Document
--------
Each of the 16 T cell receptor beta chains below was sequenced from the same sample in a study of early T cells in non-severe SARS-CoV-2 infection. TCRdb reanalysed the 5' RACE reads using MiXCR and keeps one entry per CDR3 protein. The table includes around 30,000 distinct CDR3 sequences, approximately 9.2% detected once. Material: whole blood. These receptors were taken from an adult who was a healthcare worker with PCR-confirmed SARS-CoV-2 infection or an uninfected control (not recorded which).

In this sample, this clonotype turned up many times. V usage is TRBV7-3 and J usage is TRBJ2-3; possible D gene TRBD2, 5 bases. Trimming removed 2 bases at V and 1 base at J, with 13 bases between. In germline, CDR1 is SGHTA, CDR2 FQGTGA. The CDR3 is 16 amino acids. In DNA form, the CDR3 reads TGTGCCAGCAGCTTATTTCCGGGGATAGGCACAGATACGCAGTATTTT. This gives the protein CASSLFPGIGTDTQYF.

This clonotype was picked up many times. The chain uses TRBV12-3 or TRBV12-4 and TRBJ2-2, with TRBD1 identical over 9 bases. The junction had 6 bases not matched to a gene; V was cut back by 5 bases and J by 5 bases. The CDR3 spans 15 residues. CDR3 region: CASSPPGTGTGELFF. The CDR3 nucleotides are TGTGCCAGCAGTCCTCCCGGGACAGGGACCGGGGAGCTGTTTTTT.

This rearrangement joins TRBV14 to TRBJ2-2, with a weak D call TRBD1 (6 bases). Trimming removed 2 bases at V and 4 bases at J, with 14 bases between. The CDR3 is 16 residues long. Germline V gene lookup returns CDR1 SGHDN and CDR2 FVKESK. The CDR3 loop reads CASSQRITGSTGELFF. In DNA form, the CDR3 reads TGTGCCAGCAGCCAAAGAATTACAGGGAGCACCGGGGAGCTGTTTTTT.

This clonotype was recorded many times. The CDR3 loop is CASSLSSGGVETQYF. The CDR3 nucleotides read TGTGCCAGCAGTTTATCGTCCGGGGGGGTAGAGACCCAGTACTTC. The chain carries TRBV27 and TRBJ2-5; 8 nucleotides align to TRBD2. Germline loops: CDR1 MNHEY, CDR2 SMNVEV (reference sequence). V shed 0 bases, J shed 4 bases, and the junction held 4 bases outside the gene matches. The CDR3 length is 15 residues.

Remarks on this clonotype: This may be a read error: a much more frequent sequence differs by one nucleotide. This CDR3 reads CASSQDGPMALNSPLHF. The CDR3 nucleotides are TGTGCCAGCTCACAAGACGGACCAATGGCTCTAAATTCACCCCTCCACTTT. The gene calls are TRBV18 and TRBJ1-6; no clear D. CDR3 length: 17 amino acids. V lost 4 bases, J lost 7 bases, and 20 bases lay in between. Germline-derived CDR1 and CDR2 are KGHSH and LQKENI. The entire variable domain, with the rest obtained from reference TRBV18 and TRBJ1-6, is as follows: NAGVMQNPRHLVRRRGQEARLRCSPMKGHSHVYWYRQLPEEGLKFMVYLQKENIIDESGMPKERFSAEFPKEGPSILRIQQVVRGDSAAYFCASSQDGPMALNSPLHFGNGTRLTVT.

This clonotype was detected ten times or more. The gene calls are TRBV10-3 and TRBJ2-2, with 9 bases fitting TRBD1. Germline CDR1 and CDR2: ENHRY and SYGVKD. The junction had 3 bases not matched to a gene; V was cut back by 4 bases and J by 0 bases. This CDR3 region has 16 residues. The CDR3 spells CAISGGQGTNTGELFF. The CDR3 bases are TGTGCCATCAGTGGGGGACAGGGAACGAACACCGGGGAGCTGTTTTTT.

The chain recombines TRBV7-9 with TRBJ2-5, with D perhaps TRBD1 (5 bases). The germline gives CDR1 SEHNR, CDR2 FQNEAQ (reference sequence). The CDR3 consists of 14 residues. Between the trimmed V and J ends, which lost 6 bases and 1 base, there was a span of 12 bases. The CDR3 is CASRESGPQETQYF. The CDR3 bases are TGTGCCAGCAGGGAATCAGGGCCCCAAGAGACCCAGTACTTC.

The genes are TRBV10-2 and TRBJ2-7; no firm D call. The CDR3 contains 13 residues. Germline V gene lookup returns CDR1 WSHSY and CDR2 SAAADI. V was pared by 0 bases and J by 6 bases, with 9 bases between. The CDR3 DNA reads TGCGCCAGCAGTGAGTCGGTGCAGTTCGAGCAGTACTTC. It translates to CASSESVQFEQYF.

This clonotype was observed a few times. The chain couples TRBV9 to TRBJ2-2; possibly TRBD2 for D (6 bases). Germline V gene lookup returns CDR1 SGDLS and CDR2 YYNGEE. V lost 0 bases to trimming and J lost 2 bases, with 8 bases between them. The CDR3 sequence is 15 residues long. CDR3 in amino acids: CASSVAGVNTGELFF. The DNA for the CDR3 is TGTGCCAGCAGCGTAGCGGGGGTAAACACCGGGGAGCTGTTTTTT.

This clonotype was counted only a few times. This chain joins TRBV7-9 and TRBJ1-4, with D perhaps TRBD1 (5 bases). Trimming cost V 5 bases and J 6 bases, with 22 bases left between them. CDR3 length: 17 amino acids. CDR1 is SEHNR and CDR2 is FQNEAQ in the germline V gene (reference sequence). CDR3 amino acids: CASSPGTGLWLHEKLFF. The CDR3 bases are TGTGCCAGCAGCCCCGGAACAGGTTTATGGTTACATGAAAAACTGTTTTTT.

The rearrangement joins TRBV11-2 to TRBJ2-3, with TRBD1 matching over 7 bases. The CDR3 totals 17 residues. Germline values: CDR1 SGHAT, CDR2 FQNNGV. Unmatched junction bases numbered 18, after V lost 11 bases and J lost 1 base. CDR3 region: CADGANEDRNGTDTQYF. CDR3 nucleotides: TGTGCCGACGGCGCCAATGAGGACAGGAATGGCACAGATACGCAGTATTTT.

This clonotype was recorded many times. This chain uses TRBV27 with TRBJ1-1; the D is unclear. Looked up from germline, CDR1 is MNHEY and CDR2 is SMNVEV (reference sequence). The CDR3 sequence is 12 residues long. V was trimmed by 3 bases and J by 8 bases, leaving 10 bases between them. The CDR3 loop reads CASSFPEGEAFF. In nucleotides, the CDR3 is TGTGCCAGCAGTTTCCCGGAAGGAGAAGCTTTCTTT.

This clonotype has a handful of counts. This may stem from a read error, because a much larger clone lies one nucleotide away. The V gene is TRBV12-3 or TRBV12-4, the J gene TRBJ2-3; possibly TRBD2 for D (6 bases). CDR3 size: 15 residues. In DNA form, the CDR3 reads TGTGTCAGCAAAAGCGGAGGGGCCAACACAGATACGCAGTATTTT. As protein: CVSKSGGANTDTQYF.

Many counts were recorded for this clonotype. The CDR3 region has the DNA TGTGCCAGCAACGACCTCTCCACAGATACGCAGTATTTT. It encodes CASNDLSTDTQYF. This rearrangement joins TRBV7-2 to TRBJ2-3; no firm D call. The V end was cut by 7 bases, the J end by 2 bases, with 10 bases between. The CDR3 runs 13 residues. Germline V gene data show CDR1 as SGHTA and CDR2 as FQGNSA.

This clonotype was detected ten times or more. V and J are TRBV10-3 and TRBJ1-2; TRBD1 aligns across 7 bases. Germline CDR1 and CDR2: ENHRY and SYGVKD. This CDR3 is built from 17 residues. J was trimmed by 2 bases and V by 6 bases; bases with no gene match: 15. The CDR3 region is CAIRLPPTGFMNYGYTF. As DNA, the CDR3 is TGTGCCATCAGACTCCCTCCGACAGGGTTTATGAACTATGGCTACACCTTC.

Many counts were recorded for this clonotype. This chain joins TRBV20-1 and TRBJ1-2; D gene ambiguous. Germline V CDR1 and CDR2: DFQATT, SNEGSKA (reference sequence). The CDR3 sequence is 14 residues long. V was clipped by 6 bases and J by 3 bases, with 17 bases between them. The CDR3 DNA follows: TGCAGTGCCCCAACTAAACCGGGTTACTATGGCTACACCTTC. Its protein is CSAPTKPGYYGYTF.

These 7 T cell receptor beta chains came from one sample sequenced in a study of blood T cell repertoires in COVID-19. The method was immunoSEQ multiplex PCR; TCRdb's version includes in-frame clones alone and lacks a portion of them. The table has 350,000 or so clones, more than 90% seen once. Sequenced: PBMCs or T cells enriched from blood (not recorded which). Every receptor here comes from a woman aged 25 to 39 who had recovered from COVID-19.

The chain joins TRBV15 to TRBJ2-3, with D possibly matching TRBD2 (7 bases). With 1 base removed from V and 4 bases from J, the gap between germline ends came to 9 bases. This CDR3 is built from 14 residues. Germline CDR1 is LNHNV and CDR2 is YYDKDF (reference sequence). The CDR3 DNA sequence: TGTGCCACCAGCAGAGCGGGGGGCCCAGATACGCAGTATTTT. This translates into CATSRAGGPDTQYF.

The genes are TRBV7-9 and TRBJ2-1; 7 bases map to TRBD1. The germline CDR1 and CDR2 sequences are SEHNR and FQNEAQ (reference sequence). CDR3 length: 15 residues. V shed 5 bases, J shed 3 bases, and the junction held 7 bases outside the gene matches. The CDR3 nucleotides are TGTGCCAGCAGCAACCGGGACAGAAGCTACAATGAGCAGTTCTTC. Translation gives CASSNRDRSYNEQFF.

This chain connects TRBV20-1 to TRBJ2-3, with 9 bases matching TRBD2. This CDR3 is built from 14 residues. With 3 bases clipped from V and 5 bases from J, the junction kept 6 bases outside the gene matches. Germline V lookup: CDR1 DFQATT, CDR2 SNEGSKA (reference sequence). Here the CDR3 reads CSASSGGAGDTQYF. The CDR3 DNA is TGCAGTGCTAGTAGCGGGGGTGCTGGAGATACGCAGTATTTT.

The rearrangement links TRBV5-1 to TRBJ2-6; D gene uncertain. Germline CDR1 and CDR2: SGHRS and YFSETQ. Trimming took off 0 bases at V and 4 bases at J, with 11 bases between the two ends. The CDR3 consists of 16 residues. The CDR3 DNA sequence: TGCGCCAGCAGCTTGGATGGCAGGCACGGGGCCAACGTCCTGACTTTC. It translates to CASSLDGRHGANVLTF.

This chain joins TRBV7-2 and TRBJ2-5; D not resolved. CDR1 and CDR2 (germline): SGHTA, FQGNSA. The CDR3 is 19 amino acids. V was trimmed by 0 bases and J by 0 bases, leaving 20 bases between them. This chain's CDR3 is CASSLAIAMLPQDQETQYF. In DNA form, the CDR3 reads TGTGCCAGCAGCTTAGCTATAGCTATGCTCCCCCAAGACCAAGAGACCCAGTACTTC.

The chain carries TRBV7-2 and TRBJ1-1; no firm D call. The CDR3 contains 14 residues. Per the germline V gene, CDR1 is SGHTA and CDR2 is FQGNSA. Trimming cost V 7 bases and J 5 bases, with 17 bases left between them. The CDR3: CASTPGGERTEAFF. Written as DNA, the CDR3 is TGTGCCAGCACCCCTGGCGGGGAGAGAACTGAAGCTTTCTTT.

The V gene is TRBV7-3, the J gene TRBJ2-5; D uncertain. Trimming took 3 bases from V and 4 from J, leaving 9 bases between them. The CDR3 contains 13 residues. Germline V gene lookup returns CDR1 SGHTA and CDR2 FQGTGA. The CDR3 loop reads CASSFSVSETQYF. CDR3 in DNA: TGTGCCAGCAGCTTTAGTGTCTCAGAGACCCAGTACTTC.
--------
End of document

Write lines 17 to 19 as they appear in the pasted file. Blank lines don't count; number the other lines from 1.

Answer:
Many counts were recorded for this clonotype. This chain joins TRBV20-1 and TRBJ1-2; D gene ambiguous. Germline V CDR1 and CDR2: DFQATT, SNEGSKA (reference sequence). The CDR3 sequence is 14 residues long. V was clipped by 6 bases and J by 3 bases, with 17 bases between them. The CDR3 DNA follows: TGCAGTGCCCCAACTAAACCGGGTTACTATGGCTACACCTTC. Its protein is CSAPTKPGYYGYTF.

These 7 T cell receptor beta chains came from one sample sequenced in a study of blood T cell repertoires in COVID-19. The method was immunoSEQ multiplex PCR; TCRdb's version includes in-frame clones alone and lacks a portion of them. The table has 350,000 or so clones, more than 90% seen once. Sequenced: PBMCs or T cells enriched from blood (not recorded which). Every receptor here comes from a woman aged 25 to 39 who had recovered from COVID-19.

The chain joins TRBV15 to TRBJ2-3, with D possibly matching TRBD2 (7 bases). With 1 base removed from V and 4 bases from J, the gap between germline ends came to 9 bases. This CDR3 is built from 14 residues. Germline CDR1 is LNHNV and CDR2 is YYDKDF (reference sequence). The CDR3 DNA sequence: TGTGCCACCAGCAGAGCGGGGGGCCCAGATACGCAGTATTTT. This translates into CATSRAGGPDTQYF.